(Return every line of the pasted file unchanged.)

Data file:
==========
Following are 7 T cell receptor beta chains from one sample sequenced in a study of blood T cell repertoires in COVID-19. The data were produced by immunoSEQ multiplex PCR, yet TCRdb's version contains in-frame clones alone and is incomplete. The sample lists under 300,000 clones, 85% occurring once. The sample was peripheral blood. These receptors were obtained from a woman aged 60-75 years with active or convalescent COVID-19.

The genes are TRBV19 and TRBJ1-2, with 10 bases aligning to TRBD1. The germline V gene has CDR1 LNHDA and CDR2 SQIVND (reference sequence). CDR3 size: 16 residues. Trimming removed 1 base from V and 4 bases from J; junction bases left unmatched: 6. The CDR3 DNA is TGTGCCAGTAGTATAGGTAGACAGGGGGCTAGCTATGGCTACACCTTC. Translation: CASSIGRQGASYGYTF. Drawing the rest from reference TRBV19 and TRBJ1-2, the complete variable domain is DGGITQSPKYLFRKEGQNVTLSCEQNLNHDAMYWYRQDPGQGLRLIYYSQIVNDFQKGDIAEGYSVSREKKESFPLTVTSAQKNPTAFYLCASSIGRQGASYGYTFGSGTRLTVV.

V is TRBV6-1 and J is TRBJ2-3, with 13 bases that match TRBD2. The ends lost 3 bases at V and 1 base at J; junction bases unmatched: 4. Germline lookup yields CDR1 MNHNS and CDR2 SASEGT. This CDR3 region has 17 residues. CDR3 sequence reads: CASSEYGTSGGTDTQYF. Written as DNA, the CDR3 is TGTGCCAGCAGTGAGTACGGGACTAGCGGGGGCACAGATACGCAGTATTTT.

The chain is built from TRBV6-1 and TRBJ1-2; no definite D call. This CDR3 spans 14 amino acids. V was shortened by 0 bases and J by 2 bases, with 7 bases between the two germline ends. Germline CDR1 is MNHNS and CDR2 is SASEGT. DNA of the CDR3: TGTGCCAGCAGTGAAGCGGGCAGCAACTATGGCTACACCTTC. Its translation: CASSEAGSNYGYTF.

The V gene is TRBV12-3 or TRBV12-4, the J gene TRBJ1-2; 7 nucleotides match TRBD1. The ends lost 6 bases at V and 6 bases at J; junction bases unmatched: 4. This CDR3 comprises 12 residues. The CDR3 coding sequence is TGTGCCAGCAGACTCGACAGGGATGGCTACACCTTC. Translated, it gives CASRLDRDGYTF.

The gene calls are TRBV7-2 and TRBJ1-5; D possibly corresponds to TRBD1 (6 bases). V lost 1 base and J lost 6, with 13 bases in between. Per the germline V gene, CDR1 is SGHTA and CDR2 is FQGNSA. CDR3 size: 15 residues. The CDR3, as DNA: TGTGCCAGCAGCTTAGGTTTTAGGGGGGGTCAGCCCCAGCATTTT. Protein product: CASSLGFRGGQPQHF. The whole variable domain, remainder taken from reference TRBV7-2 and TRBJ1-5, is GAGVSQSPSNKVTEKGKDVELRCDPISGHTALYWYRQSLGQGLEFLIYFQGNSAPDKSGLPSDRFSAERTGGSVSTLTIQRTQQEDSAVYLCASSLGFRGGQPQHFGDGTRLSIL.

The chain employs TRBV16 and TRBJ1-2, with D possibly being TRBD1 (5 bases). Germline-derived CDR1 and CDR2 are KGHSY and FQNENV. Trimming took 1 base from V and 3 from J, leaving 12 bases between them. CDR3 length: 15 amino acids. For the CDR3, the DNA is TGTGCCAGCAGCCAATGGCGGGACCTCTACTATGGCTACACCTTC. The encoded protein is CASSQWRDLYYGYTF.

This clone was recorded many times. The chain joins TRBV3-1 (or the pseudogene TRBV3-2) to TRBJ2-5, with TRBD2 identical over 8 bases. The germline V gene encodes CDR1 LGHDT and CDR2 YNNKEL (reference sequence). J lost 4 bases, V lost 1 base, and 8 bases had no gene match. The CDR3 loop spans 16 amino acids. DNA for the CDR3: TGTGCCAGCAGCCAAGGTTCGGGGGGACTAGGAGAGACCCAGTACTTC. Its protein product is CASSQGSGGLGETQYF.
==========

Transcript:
Following are 7 T cell receptor beta chains from one sample sequenced in a study of blood T cell repertoires in COVID-19. The data were produced by immunoSEQ multiplex PCR, yet TCRdb's version contains in-frame clones alone and is incomplete. The sample lists under 300,000 clones, 85% occurring once. The sample was peripheral blood. These receptors were obtained from a woman aged 60-75 years with active or convalescent COVID-19.

The genes are TRBV19 and TRBJ1-2, with 10 bases aligning to TRBD1. The germline V gene has CDR1 LNHDA and CDR2 SQIVND (reference sequence). CDR3 size: 16 residues. Trimming removed 1 base from V and 4 bases from J; junction bases left unmatched: 6. The CDR3 DNA is TGTGCCAGTAGTATAGGTAGACAGGGGGCTAGCTATGGCTACACCTTC. Translation: CASSIGRQGASYGYTF. Drawing the rest from reference TRBV19 and TRBJ1-2, the complete variable domain is DGGITQSPKYLFRKEGQNVTLSCEQNLNHDAMYWYRQDPGQGLRLIYYSQIVNDFQKGDIAEGYSVSREKKESFPLTVTSAQKNPTAFYLCASSIGRQGASYGYTFGSGTRLTVV.

V is TRBV6-1 and J is TRBJ2-3, with 13 bases that match TRBD2. The ends lost 3 bases at V and 1 base at J; junction bases unmatched: 4. Germline lookup yields CDR1 MNHNS and CDR2 SASEGT. This CDR3 region has 17 residues. CDR3 sequence reads: CASSEYGTSGGTDTQYF. Written as DNA, the CDR3 is TGTGCCAGCAGTGAGTACGGGACTAGCGGGGGCACAGATACGCAGTATTTT.

The chain is built from TRBV6-1 and TRBJ1-2; no definite D call. This CDR3 spans 14 amino acids. V was shortened by 0 bases and J by 2 bases, with 7 bases between the two germline ends. Germline CDR1 is MNHNS and CDR2 is SASEGT. DNA of the CDR3: TGTGCCAGCAGTGAAGCGGGCAGCAACTATGGCTACACCTTC. Its translation: CASSEAGSNYGYTF.

The V gene is TRBV12-3 or TRBV12-4, the J gene TRBJ1-2; 7 nucleotides match TRBD1. The ends lost 6 bases at V and 6 bases at J; junction bases unmatched: 4. This CDR3 comprises 12 residues. The CDR3 coding sequence is TGTGCCAGCAGACTCGACAGGGATGGCTACACCTTC. Translated, it gives CASRLDRDGYTF.

The gene calls are TRBV7-2 and TRBJ1-5; D possibly corresponds to TRBD1 (6 bases). V lost 1 base and J lost 6, with 13 bases in between. Per the germline V gene, CDR1 is SGHTA and CDR2 is FQGNSA. CDR3 size: 15 residues. The CDR3, as DNA: TGTGCCAGCAGCTTAGGTTTTAGGGGGGGTCAGCCCCAGCATTTT. Protein product: CASSLGFRGGQPQHF. The whole variable domain, remainder taken from reference TRBV7-2 and TRBJ1-5, is GAGVSQSPSNKVTEKGKDVELRCDPISGHTALYWYRQSLGQGLEFLIYFQGNSAPDKSGLPSDRFSAERTGGSVSTLTIQRTQQEDSAVYLCASSLGFRGGQPQHFGDGTRLSIL.

The chain employs TRBV16 and TRBJ1-2, with D possibly being TRBD1 (5 bases). Germline-derived CDR1 and CDR2 are KGHSY and FQNENV. Trimming took 1 base from V and 3 from J, leaving 12 bases between them. CDR3 length: 15 amino acids. For the CDR3, the DNA is TGTGCCAGCAGCCAATGGCGGGACCTCTACTATGGCTACACCTTC. The encoded protein is CASSQWRDLYYGYTF.

This clone was recorded many times. The chain joins TRBV3-1 (or the pseudogene TRBV3-2) to TRBJ2-5, with TRBD2 identical over 8 bases. The germline V gene encodes CDR1 LGHDT and CDR2 YNNKEL (reference sequence). J lost 4 bases, V lost 1 base, and 8 bases had no gene match. The CDR3 loop spans 16 amino acids. DNA for the CDR3: TGTGCCAGCAGCCAAGGTTCGGGGGGACTAGGAGAGACCCAGTACTTC. Its protein product is CASSQGSGGLGETQYF.